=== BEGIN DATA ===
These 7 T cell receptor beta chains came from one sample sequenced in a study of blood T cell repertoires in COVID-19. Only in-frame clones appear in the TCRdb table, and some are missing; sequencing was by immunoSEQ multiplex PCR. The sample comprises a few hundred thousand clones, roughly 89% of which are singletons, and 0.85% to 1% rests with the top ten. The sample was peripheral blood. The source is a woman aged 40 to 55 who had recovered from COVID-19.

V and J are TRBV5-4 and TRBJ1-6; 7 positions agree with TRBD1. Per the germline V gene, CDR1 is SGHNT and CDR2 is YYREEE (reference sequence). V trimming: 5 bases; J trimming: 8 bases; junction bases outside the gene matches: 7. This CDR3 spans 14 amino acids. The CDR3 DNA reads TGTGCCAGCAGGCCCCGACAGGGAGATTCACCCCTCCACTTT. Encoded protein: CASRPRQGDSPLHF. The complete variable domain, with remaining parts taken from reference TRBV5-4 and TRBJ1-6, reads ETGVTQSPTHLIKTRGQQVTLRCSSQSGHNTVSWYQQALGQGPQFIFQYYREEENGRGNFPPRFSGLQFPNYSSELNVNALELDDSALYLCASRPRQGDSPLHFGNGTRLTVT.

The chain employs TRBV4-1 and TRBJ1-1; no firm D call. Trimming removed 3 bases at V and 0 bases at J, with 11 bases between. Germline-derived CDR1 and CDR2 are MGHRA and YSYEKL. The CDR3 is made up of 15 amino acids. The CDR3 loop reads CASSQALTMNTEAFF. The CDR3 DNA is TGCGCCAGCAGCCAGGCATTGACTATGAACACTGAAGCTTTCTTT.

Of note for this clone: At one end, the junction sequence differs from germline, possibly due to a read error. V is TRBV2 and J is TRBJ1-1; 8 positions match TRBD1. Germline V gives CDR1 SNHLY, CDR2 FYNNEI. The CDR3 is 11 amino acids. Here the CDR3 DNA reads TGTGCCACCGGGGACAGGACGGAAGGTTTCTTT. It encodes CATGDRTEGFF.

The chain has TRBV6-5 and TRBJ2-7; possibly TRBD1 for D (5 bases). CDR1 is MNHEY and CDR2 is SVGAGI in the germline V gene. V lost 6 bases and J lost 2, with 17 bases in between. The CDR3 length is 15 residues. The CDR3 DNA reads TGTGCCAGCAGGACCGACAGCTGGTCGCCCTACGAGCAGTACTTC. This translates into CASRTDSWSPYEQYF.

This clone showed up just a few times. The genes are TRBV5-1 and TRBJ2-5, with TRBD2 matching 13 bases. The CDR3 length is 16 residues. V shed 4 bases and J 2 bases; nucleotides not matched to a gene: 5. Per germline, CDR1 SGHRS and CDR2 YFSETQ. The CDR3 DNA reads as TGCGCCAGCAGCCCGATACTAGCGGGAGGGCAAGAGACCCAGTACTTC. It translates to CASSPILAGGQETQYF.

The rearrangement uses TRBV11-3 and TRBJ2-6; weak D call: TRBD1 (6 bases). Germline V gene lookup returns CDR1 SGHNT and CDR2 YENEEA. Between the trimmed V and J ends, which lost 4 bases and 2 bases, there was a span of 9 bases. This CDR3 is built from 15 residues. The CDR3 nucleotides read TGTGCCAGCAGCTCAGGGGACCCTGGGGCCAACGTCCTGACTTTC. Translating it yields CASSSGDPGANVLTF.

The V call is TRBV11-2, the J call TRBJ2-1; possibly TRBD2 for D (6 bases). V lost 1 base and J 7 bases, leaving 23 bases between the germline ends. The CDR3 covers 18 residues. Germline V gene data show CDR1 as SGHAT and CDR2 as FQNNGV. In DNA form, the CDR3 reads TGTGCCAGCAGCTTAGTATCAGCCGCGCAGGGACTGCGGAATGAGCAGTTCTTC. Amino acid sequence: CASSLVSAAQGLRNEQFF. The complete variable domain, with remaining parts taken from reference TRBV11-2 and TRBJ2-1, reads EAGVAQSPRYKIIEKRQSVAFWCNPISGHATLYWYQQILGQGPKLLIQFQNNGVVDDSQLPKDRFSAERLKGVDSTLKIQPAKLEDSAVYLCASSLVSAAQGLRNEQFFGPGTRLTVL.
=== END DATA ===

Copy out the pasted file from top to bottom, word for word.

These 7 T cell receptor beta chains came from one sample sequenced in a study of blood T cell repertoires in COVID-19. Only in-frame clones appear in the TCRdb table, and some are missing; sequencing was by immunoSEQ multiplex PCR. The sample comprises a few hundred thousand clones, roughly 89% of which are singletons, and 0.85% to 1% rests with the top ten. The sample was peripheral blood. The source is a woman aged 40 to 55 who had recovered from COVID-19.

V and J are TRBV5-4 and TRBJ1-6; 7 positions agree with TRBD1. Per the germline V gene, CDR1 is SGHNT and CDR2 is YYREEE (reference sequence). V trimming: 5 bases; J trimming: 8 bases; junction bases outside the gene matches: 7. This CDR3 spans 14 amino acids. The CDR3 DNA reads TGTGCCAGCAGGCCCCGACAGGGAGATTCACCCCTCCACTTT. Encoded protein: CASRPRQGDSPLHF. The complete variable domain, with remaining parts taken from reference TRBV5-4 and TRBJ1-6, reads ETGVTQSPTHLIKTRGQQVTLRCSSQSGHNTVSWYQQALGQGPQFIFQYYREEENGRGNFPPRFSGLQFPNYSSELNVNALELDDSALYLCASRPRQGDSPLHFGNGTRLTVT.

The chain employs TRBV4-1 and TRBJ1-1; no firm D call. Trimming removed 3 bases at V and 0 bases at J, with 11 bases between. Germline-derived CDR1 and CDR2 are MGHRA and YSYEKL. The CDR3 is made up of 15 amino acids. The CDR3 loop reads CASSQALTMNTEAFF. The CDR3 DNA is TGCGCCAGCAGCCAGGCATTGACTATGAACACTGAAGCTTTCTTT.

Of note for this clone: At one end, the junction sequence differs from germline, possibly due to a read error. V is TRBV2 and J is TRBJ1-1; 8 positions match TRBD1. Germline V gives CDR1 SNHLY, CDR2 FYNNEI. The CDR3 is 11 amino acids. Here the CDR3 DNA reads TGTGCCACCGGGGACAGGACGGAAGGTTTCTTT. It encodes CATGDRTEGFF.

The chain has TRBV6-5 and TRBJ2-7; possibly TRBD1 for D (5 bases). CDR1 is MNHEY and CDR2 is SVGAGI in the germline V gene. V lost 6 bases and J lost 2, with 17 bases in between. The CDR3 length is 15 residues. The CDR3 DNA reads TGTGCCAGCAGGACCGACAGCTGGTCGCCCTACGAGCAGTACTTC. This translates into CASRTDSWSPYEQYF.

This clone showed up just a few times. The genes are TRBV5-1 and TRBJ2-5, with TRBD2 matching 13 bases. The CDR3 length is 16 residues. V shed 4 bases and J 2 bases; nucleotides not matched to a gene: 5. Per germline, CDR1 SGHRS and CDR2 YFSETQ. The CDR3 DNA reads as TGCGCCAGCAGCCCGATACTAGCGGGAGGGCAAGAGACCCAGTACTTC. It translates to CASSPILAGGQETQYF.

The rearrangement uses TRBV11-3 and TRBJ2-6; weak D call: TRBD1 (6 bases). Germline V gene lookup returns CDR1 SGHNT and CDR2 YENEEA. Between the trimmed V and J ends, which lost 4 bases and 2 bases, there was a span of 9 bases. This CDR3 is built from 15 residues. The CDR3 nucleotides read TGTGCCAGCAGCTCAGGGGACCCTGGGGCCAACGTCCTGACTTTC. Translating it yields CASSSGDPGANVLTF.

The V call is TRBV11-2, the J call TRBJ2-1; possibly TRBD2 for D (6 bases). V lost 1 base and J 7 bases, leaving 23 bases between the germline ends. The CDR3 covers 18 residues. Germline V gene data show CDR1 as SGHAT and CDR2 as FQNNGV. In DNA form, the CDR3 reads TGTGCCAGCAGCTTAGTATCAGCCGCGCAGGGACTGCGGAATGAGCAGTTCTTC. Amino acid sequence: CASSLVSAAQGLRNEQFF. The complete variable domain, with remaining parts taken from reference TRBV11-2 and TRBJ2-1, reads EAGVAQSPRYKIIEKRQSVAFWCNPISGHATLYWYQQILGQGPKLLIQFQNNGVVDDSQLPKDRFSAERLKGVDSTLKIQPAKLEDSAVYLCASSLVSAAQGLRNEQFFGPGTRLTVL.